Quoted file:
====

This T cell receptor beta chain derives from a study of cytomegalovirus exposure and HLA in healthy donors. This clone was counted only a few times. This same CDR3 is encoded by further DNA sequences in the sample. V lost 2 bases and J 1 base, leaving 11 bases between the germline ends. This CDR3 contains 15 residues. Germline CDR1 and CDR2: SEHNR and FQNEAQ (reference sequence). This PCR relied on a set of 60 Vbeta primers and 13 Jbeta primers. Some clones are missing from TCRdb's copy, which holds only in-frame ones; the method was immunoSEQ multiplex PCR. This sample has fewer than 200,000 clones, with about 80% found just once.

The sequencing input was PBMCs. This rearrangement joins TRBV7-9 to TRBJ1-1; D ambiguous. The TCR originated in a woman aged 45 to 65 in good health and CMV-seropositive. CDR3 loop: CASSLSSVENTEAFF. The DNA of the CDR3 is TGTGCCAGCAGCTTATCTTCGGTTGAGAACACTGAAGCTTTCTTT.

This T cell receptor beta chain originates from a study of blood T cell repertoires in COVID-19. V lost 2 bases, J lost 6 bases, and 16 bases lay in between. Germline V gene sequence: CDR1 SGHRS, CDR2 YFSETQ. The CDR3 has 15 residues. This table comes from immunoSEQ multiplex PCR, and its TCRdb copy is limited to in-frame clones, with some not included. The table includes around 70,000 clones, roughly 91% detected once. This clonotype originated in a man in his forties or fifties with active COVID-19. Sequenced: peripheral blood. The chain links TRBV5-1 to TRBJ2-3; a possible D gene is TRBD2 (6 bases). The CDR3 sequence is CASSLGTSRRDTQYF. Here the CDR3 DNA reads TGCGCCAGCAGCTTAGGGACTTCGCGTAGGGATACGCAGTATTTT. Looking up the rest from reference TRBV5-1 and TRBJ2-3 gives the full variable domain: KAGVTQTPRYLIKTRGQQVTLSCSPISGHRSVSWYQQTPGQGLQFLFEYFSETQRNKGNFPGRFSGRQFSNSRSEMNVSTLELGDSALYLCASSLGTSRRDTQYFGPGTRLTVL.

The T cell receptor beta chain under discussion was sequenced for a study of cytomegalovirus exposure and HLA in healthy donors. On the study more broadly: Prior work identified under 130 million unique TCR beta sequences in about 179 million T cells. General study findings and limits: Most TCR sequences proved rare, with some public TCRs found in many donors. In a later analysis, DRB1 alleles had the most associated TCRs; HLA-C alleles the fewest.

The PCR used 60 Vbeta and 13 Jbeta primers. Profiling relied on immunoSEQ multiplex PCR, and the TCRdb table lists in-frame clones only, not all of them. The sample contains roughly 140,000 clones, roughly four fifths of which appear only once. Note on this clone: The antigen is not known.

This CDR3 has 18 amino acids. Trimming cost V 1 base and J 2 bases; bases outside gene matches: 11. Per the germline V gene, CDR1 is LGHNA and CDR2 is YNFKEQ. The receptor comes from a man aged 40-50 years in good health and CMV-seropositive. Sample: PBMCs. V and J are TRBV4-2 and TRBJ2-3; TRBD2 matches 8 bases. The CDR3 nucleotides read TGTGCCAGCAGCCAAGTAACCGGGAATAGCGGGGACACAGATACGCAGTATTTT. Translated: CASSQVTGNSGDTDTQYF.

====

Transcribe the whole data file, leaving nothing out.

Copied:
This T cell receptor beta chain derives from a study of cytomegalovirus exposure and HLA in healthy donors. This clone was counted only a few times. This same CDR3 is encoded by further DNA sequences in the sample. V lost 2 bases and J 1 base, leaving 11 bases between the germline ends. This CDR3 contains 15 residues. Germline CDR1 and CDR2: SEHNR and FQNEAQ (reference sequence). This PCR relied on a set of 60 Vbeta primers and 13 Jbeta primers. Some clones are missing from TCRdb's copy, which holds only in-frame ones; the method was immunoSEQ multiplex PCR. This sample has fewer than 200,000 clones, with about 80% found just once.

The sequencing input was PBMCs. This rearrangement joins TRBV7-9 to TRBJ1-1; D ambiguous. The TCR originated in a woman aged 45 to 65 in good health and CMV-seropositive. CDR3 loop: CASSLSSVENTEAFF. The DNA of the CDR3 is TGTGCCAGCAGCTTATCTTCGGTTGAGAACACTGAAGCTTTCTTT.

This T cell receptor beta chain originates from a study of blood T cell repertoires in COVID-19. V lost 2 bases, J lost 6 bases, and 16 bases lay in between. Germline V gene sequence: CDR1 SGHRS, CDR2 YFSETQ. The CDR3 has 15 residues. This table comes from immunoSEQ multiplex PCR, and its TCRdb copy is limited to in-frame clones, with some not included. The table includes around 70,000 clones, roughly 91% detected once. This clonotype originated in a man in his forties or fifties with active COVID-19. Sequenced: peripheral blood. The chain links TRBV5-1 to TRBJ2-3; a possible D gene is TRBD2 (6 bases). The CDR3 sequence is CASSLGTSRRDTQYF. Here the CDR3 DNA reads TGCGCCAGCAGCTTAGGGACTTCGCGTAGGGATACGCAGTATTTT. Looking up the rest from reference TRBV5-1 and TRBJ2-3 gives the full variable domain: KAGVTQTPRYLIKTRGQQVTLSCSPISGHRSVSWYQQTPGQGLQFLFEYFSETQRNKGNFPGRFSGRQFSNSRSEMNVSTLELGDSALYLCASSLGTSRRDTQYFGPGTRLTVL.

The T cell receptor beta chain under discussion was sequenced for a study of cytomegalovirus exposure and HLA in healthy donors. On the study more broadly: Prior work identified under 130 million unique TCR beta sequences in about 179 million T cells. General study findings and limits: Most TCR sequences proved rare, with some public TCRs found in many donors. In a later analysis, DRB1 alleles had the most associated TCRs; HLA-C alleles the fewest.

The PCR used 60 Vbeta and 13 Jbeta primers. Profiling relied on immunoSEQ multiplex PCR, and the TCRdb table lists in-frame clones only, not all of them. The sample contains roughly 140,000 clones, roughly four fifths of which appear only once. Note on this clone: The antigen is not known.

This CDR3 has 18 amino acids. Trimming cost V 1 base and J 2 bases; bases outside gene matches: 11. Per the germline V gene, CDR1 is LGHNA and CDR2 is YNFKEQ. The receptor comes from a man aged 40-50 years in good health and CMV-seropositive. Sample: PBMCs. V and J are TRBV4-2 and TRBJ2-3; TRBD2 matches 8 bases. The CDR3 nucleotides read TGTGCCAGCAGCCAAGTAACCGGGAATAGCGGGGACACAGATACGCAGTATTTT. Translated: CASSQVTGNSGDTDTQYF.